On September 9, 1957 while in Newport, President Dwight Eisenhower signed the first workable civil rights legislation to be passed since the reconstruction period.
The Civil Rights Act of 1957 is known as the first federal civil rights legislation passed by the United States Congress since the Civil Rights Act of 1875. Its purpose was to show the federal government’s support for racial equality after the US Supreme Court’s 1954 decision in Brown v. Board of Education of Topeka.
The President signed the bill during his first summer stay in Newport in September 1957, when he resided at the Naval War College. Eager to return, he settled into the Summer White House, The Eisenhower House, at Fort Adams in 1958 and 1960.
“Originally proposed by Attorney General Herbert Brownell, the Act marked the first occasion since Reconstruction that the federal government undertook significant legislative action to protect civil rights. Although influential southern congressman whittled down the bill’s initial scope, it still included a number of important provisions for the protection of voting rights,” according to the Civil Rights Digital Library. “It established the Civil Rights Division in the Justice Department, and empowered federal officials to prosecute individuals that conspired to deny or abridge another citizen’s right to vote. Moreover, it also created a six-member U.S. Civil Rights Commission charged with investigating allegations of voter infringement. But, perhaps most importantly, the Civil Rights Act of 1957 signaled a growing federal commitment to the cause of civil rights”.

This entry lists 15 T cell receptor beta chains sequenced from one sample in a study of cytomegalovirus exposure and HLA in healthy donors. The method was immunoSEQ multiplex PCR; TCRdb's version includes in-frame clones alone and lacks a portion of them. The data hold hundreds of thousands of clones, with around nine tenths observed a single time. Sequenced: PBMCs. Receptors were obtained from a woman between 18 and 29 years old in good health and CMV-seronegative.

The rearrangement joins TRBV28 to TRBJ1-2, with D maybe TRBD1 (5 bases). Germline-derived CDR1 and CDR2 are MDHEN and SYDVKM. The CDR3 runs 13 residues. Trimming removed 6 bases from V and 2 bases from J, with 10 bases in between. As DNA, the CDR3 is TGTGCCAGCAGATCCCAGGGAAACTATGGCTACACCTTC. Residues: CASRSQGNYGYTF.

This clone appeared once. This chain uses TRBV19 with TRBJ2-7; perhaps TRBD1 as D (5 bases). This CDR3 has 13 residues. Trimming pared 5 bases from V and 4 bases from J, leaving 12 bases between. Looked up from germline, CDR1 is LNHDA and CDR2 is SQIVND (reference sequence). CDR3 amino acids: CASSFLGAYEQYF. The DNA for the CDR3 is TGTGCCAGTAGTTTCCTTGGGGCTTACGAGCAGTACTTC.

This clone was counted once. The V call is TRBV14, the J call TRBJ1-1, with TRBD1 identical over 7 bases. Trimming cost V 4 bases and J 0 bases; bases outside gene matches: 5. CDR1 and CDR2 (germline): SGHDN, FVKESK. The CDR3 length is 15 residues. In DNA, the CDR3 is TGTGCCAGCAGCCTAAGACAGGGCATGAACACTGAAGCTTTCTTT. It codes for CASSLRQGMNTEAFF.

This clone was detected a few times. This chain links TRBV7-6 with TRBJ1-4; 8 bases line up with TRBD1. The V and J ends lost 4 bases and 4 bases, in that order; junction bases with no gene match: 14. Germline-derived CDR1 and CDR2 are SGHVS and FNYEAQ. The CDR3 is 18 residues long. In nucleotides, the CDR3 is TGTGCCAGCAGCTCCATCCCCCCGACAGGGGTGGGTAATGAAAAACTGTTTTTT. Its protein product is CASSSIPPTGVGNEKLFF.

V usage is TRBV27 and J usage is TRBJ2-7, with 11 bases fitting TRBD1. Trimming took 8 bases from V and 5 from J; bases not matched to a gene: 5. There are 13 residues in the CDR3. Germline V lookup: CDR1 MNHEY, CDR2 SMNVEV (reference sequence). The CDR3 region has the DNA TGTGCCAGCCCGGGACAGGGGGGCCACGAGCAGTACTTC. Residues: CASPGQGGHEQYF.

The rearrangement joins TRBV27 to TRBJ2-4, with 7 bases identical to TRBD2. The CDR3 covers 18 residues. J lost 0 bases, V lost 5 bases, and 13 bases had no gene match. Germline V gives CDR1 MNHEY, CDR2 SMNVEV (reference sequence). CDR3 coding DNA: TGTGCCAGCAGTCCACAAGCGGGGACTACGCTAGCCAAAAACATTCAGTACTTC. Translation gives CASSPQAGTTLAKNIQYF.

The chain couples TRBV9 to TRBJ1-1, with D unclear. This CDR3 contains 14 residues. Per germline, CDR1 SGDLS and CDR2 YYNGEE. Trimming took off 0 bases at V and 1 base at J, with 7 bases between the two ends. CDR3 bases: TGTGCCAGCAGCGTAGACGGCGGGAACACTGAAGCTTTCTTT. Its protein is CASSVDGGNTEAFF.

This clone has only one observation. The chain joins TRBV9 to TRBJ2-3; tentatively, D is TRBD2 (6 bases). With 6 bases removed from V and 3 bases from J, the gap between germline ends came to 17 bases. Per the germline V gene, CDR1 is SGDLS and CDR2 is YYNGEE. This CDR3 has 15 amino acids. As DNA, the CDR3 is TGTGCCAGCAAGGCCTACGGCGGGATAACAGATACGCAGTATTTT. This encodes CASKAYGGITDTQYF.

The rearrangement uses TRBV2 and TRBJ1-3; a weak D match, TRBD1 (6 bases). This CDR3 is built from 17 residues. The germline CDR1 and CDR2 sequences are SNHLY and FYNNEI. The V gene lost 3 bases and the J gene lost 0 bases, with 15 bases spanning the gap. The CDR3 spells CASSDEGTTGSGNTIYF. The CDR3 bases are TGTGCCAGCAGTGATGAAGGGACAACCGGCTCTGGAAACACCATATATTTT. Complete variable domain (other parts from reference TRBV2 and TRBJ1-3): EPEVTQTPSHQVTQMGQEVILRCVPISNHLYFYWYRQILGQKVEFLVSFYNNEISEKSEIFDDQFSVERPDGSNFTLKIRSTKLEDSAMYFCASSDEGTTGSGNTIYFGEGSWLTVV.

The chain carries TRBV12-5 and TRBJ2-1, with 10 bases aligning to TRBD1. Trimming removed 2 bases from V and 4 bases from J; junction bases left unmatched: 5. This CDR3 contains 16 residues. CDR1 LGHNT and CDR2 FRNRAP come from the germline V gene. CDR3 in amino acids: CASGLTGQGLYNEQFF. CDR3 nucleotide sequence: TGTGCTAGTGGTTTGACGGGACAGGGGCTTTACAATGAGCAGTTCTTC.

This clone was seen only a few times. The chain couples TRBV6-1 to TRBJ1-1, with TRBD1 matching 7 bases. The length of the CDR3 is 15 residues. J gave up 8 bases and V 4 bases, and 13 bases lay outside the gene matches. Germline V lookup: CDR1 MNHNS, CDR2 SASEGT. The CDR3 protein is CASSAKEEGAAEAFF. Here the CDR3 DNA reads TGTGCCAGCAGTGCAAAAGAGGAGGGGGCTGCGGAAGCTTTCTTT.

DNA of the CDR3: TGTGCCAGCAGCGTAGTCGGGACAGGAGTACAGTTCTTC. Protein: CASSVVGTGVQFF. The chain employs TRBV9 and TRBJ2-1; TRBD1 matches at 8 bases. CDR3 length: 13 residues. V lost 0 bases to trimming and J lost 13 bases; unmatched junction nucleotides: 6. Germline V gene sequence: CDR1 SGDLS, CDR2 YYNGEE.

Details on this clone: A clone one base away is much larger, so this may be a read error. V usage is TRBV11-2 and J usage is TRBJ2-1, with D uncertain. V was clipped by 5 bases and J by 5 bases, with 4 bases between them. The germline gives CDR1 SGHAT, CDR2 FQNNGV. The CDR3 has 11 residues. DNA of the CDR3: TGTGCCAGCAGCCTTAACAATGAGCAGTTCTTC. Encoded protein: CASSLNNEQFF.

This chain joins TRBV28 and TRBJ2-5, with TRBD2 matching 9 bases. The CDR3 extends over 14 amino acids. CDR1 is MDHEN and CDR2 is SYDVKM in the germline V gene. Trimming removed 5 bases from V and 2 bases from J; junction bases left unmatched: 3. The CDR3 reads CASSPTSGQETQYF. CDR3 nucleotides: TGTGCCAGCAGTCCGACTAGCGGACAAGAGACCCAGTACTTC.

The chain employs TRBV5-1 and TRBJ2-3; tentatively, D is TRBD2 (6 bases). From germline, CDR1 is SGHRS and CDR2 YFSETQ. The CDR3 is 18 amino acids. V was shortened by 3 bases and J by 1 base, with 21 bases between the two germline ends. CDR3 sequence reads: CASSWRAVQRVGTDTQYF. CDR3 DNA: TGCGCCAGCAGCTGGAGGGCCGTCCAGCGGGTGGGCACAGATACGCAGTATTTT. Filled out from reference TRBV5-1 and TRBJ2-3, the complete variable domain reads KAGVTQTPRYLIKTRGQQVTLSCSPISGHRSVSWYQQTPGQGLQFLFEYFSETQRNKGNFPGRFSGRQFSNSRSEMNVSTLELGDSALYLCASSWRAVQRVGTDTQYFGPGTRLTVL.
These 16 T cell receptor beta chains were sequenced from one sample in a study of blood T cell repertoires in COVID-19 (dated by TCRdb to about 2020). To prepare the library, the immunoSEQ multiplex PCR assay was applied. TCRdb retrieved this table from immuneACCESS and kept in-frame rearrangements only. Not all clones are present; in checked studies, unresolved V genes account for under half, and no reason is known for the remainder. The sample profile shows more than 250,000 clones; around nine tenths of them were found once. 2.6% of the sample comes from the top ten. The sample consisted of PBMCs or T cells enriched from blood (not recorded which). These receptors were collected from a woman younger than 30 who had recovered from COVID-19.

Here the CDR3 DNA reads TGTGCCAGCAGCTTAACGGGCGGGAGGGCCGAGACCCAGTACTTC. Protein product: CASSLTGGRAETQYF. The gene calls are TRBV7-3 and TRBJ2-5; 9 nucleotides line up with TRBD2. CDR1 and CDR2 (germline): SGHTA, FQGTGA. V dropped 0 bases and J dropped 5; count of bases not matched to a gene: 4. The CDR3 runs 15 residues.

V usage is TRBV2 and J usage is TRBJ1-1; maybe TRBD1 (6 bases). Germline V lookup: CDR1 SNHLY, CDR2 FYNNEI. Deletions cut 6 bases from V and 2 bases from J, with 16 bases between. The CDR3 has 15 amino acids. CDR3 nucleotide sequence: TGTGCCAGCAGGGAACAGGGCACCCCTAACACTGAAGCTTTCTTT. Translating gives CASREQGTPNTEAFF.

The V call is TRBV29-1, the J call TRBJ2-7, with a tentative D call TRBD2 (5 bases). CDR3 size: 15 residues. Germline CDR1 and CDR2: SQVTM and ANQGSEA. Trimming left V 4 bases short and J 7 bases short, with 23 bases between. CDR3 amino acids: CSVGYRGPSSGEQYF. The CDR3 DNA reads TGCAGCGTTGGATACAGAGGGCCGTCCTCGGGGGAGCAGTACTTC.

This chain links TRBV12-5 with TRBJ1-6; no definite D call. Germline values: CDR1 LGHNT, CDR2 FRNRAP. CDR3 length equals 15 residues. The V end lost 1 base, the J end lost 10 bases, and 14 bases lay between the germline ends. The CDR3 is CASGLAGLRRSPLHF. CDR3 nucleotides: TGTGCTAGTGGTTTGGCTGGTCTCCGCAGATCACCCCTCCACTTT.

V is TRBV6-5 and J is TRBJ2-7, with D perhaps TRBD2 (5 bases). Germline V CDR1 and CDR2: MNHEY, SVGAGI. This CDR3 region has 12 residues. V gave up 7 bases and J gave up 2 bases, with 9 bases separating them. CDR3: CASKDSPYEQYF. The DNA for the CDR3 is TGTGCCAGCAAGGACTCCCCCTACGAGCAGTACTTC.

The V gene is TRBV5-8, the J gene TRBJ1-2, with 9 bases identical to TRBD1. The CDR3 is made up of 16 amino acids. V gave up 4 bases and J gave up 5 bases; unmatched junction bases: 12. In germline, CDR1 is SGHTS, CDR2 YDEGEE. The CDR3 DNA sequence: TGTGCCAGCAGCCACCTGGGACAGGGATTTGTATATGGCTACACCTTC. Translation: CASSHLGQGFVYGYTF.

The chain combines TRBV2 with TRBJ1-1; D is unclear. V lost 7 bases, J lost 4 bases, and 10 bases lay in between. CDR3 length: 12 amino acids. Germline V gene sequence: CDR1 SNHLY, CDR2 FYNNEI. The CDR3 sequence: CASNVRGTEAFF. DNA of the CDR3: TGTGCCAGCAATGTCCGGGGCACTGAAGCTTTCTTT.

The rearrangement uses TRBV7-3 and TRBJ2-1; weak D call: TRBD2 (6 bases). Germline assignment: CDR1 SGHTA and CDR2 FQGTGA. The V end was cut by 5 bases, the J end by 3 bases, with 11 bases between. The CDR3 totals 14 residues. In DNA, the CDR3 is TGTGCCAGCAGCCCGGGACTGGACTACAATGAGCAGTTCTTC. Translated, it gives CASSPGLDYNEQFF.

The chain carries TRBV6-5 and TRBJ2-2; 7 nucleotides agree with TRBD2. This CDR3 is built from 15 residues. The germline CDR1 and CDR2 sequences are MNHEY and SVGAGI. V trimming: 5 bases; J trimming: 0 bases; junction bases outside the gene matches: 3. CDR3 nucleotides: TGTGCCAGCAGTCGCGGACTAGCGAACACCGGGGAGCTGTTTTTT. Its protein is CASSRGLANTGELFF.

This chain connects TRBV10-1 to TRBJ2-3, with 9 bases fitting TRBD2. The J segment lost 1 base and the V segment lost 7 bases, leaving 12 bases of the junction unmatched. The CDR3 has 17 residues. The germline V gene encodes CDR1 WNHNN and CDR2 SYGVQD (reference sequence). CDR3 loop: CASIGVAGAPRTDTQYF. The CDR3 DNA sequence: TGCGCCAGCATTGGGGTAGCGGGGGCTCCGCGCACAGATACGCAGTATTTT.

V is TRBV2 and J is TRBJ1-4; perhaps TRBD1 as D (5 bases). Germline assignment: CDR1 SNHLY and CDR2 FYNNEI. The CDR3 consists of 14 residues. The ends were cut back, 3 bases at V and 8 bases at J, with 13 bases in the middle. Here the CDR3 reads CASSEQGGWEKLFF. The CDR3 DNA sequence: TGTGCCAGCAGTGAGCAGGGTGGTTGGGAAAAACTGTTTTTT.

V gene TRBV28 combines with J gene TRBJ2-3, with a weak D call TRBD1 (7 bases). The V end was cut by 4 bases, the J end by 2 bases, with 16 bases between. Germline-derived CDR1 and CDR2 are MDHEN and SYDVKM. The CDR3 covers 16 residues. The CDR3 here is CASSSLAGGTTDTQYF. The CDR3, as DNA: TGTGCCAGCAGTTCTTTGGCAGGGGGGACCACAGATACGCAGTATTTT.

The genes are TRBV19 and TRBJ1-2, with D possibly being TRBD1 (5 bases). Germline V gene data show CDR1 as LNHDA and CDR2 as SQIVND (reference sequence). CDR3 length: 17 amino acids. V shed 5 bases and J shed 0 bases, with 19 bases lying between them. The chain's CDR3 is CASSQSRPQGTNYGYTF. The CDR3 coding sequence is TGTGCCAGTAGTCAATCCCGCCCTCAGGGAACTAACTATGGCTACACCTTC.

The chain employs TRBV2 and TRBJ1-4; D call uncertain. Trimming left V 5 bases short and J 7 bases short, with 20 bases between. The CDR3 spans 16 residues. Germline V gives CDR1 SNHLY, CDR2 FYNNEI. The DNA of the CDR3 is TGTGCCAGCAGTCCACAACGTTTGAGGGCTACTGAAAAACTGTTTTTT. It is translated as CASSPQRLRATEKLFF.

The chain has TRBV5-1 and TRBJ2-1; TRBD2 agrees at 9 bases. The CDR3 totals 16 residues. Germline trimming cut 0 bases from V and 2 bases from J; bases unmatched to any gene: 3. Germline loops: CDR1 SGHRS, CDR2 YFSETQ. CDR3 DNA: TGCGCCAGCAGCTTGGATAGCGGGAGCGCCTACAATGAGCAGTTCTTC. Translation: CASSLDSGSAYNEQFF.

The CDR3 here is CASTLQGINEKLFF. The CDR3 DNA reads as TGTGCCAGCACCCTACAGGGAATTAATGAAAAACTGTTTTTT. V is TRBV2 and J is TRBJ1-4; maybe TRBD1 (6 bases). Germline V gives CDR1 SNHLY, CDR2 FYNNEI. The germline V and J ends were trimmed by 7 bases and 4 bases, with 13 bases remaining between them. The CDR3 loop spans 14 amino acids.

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According to Eisenhower Presidential Library, Museum, and Boyhood Home, ” The new act established the Civil Rights Section of the Justice Department and empowered federal prosecutors to obtain court injunctions against interference with the right to vote. It also established a federal Civil Rights Commission with authority to investigate discriminatory conditions and recommend corrective measures. The final act was weakened by Congress due to lack of support among the Democrats”.